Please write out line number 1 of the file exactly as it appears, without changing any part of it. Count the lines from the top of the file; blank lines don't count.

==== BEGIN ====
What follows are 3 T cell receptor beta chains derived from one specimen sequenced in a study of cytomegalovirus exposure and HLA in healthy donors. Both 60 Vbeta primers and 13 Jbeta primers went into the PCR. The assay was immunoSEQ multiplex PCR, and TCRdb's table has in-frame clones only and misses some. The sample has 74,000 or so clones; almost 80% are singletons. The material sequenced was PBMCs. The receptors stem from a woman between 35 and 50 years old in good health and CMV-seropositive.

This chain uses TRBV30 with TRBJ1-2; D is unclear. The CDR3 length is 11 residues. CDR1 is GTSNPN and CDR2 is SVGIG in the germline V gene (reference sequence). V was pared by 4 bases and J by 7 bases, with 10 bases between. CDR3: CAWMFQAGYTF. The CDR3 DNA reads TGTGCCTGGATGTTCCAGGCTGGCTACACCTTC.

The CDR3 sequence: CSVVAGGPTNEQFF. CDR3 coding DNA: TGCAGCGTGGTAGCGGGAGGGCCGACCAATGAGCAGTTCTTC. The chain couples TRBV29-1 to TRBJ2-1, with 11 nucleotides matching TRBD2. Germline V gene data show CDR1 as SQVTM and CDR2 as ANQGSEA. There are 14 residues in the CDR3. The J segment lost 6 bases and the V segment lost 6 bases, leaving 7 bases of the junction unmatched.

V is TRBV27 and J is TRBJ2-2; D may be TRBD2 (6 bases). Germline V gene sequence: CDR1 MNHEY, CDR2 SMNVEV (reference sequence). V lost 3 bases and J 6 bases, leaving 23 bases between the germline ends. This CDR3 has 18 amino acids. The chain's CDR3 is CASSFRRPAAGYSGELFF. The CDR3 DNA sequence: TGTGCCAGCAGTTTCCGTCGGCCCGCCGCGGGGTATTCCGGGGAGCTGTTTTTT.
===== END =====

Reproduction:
What follows are 3 T cell receptor beta chains derived from one specimen sequenced in a study of cytomegalovirus exposure and HLA in healthy donors. Both 60 Vbeta primers and 13 Jbeta primers went into the PCR. The assay was immunoSEQ multiplex PCR, and TCRdb's table has in-frame clones only and misses some. The sample has 74,000 or so clones; almost 80% are singletons. The material sequenced was PBMCs. The receptors stem from a woman between 35 and 50 years old in good health and CMV-seropositive.